Antonio Losada | June 27th, 2019
Entering last weekend’s series against the White Sox at home, Nomar Mazara had not been able to pad his home run numbers in more than 11 games, which is to say, he got his last one on June 8th against Oakland.
On Friday, though, he lit Reynaldo Lopez with the score tied at zero to put the Rangers ahead, making it to (at least) the present day’s history books: the 505-foot homer off of Mazara’s bat became the longest ever recorded by Statcast. It marked his 10th of the season.
So far, after logging 301 PA at the time of this writing, Nomar Mazara has 77 hits including 12 home runs. Looking at ZiPS projections for the season, they predicted the right fielder to end the campaign with 24.
As of today, Mazara is hitting a home run every 24.7 PA, his best ratio since he debuted back in 2016. He finished the 2018 season with 20 homers in 536 plate appearances for a 26.8 ratio. The extra four home runs ZiPS predicts he’ll get this season would come at the expense of getting to the plate around 107 times on top of those he saw last year. That would mean he’ll need to reach almost 650 PA.
The good news for Mazara, though, is that he is clearly on pace to reach that number (he already has 296 PA in 70 games) and not only that but he should actually surpass it if he reaches 150 games, which given his double-duties as RF and DH is well within reach for him.
The most encouraging aspect of Mazara’s game lately is how he has been heating up, due mostly to a change in his hitting approach this season. These are his monthly splits for the 2019 season:
The walks have remained stable for all three months. The strikeout rate has increased notably. That should be bad, although it is not. Mazara’s slash line and wRC+ has grown considerably over this time frame to make for his best season up to date.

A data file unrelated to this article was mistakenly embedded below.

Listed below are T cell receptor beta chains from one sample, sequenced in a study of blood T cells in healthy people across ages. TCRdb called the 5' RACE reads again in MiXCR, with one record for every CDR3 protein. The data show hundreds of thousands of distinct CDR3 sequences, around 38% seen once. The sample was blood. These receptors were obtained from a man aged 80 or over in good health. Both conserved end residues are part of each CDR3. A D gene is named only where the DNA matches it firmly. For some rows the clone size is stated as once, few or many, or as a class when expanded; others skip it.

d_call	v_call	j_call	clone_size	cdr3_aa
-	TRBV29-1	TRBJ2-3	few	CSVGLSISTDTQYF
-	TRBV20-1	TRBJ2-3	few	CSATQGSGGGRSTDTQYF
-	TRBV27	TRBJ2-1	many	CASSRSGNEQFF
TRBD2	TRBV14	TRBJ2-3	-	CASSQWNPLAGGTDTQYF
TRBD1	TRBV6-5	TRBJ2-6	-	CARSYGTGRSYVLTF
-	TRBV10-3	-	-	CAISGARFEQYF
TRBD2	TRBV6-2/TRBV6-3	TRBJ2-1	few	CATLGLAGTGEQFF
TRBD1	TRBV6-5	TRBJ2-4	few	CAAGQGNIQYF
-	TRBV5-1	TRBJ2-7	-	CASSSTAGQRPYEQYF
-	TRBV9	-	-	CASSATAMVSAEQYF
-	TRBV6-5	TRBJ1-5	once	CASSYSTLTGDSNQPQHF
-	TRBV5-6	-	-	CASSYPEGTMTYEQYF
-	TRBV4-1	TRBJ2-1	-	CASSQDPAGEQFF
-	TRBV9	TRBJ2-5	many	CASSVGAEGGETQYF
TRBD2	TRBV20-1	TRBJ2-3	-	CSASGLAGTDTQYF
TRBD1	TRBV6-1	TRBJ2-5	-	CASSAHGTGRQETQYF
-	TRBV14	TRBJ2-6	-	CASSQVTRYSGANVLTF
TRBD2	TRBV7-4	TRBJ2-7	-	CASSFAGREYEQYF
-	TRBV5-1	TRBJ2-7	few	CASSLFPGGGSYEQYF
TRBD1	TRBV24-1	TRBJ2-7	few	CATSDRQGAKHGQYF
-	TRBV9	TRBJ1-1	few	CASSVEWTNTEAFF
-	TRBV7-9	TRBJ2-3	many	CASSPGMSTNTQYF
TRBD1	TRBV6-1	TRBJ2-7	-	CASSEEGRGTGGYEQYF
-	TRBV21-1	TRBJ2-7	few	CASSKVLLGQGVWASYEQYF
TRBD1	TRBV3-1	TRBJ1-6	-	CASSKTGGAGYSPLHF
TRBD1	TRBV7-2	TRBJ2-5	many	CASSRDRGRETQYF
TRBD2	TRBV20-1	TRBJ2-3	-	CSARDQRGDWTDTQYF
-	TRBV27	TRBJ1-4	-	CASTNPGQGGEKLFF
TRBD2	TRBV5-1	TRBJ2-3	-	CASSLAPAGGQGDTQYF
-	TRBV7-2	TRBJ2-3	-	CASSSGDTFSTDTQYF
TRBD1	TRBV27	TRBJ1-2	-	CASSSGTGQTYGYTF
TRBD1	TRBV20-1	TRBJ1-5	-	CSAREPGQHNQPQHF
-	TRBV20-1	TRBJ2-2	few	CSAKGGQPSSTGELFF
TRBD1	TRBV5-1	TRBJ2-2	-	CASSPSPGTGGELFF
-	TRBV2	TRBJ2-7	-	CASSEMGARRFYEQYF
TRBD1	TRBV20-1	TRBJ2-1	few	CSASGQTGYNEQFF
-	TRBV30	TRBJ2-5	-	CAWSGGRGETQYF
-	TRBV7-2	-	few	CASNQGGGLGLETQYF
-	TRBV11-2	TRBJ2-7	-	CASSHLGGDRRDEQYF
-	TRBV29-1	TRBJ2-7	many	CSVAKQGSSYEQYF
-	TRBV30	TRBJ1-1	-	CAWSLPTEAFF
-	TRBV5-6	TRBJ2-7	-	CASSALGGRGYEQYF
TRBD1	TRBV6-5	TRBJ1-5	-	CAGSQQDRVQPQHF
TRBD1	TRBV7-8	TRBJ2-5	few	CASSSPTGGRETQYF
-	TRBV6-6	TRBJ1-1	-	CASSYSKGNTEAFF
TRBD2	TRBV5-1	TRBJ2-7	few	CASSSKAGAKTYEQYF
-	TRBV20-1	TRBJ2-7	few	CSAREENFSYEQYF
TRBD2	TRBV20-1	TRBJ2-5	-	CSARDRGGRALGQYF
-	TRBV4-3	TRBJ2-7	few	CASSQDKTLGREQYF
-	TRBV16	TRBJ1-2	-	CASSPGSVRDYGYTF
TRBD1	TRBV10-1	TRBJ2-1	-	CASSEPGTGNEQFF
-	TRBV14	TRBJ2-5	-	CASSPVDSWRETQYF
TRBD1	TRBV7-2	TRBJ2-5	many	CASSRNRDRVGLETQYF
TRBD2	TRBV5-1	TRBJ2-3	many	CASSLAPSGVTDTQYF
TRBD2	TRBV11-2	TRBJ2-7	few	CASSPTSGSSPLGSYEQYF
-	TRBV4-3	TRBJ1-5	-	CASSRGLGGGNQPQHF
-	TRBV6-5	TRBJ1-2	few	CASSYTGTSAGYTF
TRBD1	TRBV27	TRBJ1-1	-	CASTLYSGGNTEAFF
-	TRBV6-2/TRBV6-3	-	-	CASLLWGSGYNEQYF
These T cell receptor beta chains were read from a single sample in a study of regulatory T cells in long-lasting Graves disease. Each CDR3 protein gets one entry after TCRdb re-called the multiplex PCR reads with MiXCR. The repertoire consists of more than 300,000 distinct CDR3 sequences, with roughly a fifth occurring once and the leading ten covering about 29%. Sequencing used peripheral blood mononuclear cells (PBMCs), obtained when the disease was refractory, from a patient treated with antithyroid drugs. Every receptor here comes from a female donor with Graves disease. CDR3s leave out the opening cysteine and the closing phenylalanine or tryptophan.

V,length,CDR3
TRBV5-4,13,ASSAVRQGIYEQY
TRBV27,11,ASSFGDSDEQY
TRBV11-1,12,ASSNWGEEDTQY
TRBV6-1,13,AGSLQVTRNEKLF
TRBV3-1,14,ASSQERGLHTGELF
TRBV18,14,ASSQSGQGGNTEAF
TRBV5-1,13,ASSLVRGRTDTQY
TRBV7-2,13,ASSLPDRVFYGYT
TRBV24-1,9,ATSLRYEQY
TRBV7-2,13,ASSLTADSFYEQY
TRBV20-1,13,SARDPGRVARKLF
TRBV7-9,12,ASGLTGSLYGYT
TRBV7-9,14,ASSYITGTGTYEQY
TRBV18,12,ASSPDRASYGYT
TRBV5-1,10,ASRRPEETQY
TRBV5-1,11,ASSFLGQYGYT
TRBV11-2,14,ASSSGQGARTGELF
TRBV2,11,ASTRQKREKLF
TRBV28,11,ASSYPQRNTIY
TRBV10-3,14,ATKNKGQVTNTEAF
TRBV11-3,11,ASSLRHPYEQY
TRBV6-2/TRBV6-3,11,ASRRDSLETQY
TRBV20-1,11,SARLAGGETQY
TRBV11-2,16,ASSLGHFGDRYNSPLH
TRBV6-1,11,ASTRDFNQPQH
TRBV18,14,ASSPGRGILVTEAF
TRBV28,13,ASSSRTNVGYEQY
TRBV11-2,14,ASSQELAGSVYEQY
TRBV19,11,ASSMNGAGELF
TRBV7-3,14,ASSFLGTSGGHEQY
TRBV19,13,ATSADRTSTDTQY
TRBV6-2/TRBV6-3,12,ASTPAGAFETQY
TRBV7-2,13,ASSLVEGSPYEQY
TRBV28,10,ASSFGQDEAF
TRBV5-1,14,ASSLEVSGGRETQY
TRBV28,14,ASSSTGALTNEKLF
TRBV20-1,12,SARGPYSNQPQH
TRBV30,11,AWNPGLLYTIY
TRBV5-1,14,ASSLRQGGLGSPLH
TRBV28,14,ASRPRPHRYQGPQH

There are a few things related to his approach at the plate worth noting in order for us to understand how he has reached this point and how his hitting is improving yearly.
First things first, the change between 2018 and 2019 in batted balls is rather notable. No longer is Mazara hitting over 55% ground balls, but he’s kept them just a hair under 50% at 48.8%. Contrasting with that, his fly ball rate has gotten up to 30.4% after he could only reach 26.6% last year. In the boom or bust era we’re living in, he’s making the most of his game.
Another trend we’re seeing more and more of is that hitters are chasing as much as they can, and going for it each and every time. Here is how Mazara’s tendencies have evolved yearly:
Again, the contrast and success from 2018 to 2019 is clear. What last year was only a Swing% of 46.1% has turned into 51.4% this year. Not only is Nomar Mazara swinging more than half of the times, but he’s also making contact 3.5 percentage points more than he did last season.
Moreover, Mazara is hitting the ball harder than ever. He’s also helping his chances by increasing the volume of his swings. Mazara is helping his numbers by putting the bat on the ball more than he’s done lately. And to put a cherry on top, he’s also lowering his soft hits:
Although the stats will stabilize a little over time removing what was a fluke at the start of the season, the evolution is glaring.
As a final observation, it is also interesting to see how Mazara has been able to close the gap between his pulled and opposite-field hit percentages. Historically a pull hitter, Nomar is flipping the table this season:
He’s lowered his pull tendencies on a daily basis since the start of the 2019 season while he has been able to grow his Oppo% from day one. A late bump down while going the opposite side has made the percentages separate a little but the movement is in place and there is no reason to argue a change in Mazara’s approach to hitting is an ongoing, developing project.
Almost at the midpoint of the season, there is no question Nomar has changed his ways, become more aggressive, and ultimately improved his outcome.
He’s still 24 and this is already his fourth year at the top level of the game. If he’s figured out how he can improve his game (as it seems by all accounts) and keeps this pace, maybe the bridge deal he signed this past January turns out to be a great deal for him and a springboard to a much more succulent one come next winter.
Only time will tell, but Mazara bet on himself, had a trick up his sleeve and is showing his full range of abilities now with everything pointing in the right direction for him.
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Main Credit Image: Embed from Getty Images